We live in what the ancient Chinese used to call ‘interesting times’, and it’s not over yet (whatever ‘it’ might be).
Sometimes it feels like we are crawling from a car wreck, with no idea of how it happened or where we are now. All we know is that we cannot simply carry on doing what we used to do, or what we wanted, to do without further consideration.
This has happened before; it will happen again.
It is not a time for grand visions, yet every crisis is also an opportunity. In all the bewildering noise, remember the definition of information – any difference that makes a difference. It is a time to sort out what is truly important, and to start taking those steps will that will enable it to flourish. Not a return to the normality that once was, but a humble groping towards something possibly better.
So the theme of this Spring’s Corncrake is Small Beginnings. We are looking up to about 800 words of any kind of writing – whether it be poetry, flash fiction, folktale, legend, memoir or other non-fiction. Previews and reviews of recent and upcoming Arts events are also welcome, particularly those in Fermanagh and the surrounding area, as are images and links to relevant media.
Submissions to email@example.com
Deadline: February 28th
It’s been a busy Autumn, as various social groups have returned from their long hibernations and diaries are once more filling up. Continue reading “The Things that Make for Peace”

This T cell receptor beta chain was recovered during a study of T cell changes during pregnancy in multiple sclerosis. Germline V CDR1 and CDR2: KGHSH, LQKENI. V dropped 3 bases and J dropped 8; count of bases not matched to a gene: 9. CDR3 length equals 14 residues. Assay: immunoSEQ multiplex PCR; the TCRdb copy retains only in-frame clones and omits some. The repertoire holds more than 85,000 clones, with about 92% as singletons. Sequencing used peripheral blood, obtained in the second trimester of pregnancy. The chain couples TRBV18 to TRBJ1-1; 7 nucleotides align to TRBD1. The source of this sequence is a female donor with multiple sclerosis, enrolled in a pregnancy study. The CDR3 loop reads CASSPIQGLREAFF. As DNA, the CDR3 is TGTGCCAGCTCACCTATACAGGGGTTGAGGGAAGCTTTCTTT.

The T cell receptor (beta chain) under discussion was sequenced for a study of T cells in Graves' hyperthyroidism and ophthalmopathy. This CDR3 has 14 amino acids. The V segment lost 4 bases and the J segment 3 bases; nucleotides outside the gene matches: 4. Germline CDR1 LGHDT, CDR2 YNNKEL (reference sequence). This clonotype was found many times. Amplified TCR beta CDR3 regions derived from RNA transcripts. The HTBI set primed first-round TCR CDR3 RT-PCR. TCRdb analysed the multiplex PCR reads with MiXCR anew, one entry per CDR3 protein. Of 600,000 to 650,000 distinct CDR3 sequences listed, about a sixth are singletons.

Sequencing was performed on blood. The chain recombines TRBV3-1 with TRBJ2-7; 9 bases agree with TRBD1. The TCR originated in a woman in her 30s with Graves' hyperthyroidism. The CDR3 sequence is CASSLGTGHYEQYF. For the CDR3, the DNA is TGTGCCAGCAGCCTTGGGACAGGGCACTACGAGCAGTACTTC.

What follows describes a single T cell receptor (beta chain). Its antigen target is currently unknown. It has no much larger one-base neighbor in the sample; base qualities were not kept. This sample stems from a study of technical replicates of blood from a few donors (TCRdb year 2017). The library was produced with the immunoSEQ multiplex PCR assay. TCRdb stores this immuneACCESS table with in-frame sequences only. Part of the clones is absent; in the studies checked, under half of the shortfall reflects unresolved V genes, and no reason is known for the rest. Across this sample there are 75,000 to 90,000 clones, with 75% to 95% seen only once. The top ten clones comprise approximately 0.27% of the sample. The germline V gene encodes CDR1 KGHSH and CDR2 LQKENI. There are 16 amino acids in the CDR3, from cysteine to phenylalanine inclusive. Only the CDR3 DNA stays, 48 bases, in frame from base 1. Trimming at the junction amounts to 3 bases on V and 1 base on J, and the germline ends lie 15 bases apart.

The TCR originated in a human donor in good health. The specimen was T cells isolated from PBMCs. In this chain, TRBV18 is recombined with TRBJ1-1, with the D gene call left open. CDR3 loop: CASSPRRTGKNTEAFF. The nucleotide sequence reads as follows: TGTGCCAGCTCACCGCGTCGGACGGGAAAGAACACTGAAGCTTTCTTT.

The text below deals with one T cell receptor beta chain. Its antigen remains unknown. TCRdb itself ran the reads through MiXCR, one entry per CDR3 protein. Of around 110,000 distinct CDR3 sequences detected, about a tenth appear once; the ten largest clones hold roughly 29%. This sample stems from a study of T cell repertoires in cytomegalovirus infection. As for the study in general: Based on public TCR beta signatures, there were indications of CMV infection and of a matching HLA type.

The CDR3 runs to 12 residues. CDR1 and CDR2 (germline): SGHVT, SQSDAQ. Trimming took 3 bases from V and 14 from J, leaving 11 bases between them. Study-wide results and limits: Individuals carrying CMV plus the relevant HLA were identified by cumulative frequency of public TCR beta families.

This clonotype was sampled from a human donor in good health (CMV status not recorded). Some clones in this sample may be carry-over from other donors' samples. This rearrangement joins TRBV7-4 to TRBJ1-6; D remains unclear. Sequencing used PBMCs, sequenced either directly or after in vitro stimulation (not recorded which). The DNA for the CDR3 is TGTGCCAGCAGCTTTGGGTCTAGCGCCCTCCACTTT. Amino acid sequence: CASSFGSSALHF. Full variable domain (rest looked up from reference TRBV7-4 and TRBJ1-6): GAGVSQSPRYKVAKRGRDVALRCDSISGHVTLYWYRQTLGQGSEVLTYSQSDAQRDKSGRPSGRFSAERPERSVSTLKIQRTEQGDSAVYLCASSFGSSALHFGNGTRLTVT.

after Kerouac and Keats
My heart aches for tranquility −
for the still, clear, rhythm-
that a dead, Beat Poet’s heart
has. Jack’s beats time
silently − painlessly now −
after the bloody, full-stop dash
On The Road to his last sentence. Continue reading “A Poor Vintage”
There’s a holy well in Holywell. Of course there is – isn’t that how it got its name?
Continue reading “Well Being”
Hand of friendship bitten. Continue reading “In Our Hands”
The smell of wild garlic in the woods
overlooking the beach is a reminder
I haven’t eaten in days. I fail in the smallest
of ways, it’s my life’s work.
Continue reading “Walking Home”
My grass had grow almost untouched for the best part of three years. In places, the grass roots were so densely entangled that pulling on one plant might roll up a whole section like rotting underlay. It had broken my lawnmower long ago. A local farmer with a brush cutter cleared the part visible from the road and tractored the mowings into a heap at the back. He did a good job, but it took several days and the noise was almost unbearable.
Continue reading “The Song of the Scythe”
He wrote the score in ’64
A symphony for the ages
Rewrote the scores of heretofore
Laid out his plan in stages.
But many came to damn him down.
With drums and pipe they came to town
While others played along with him
Then chose to sing a different hymn.
Continue reading “Larghissimo”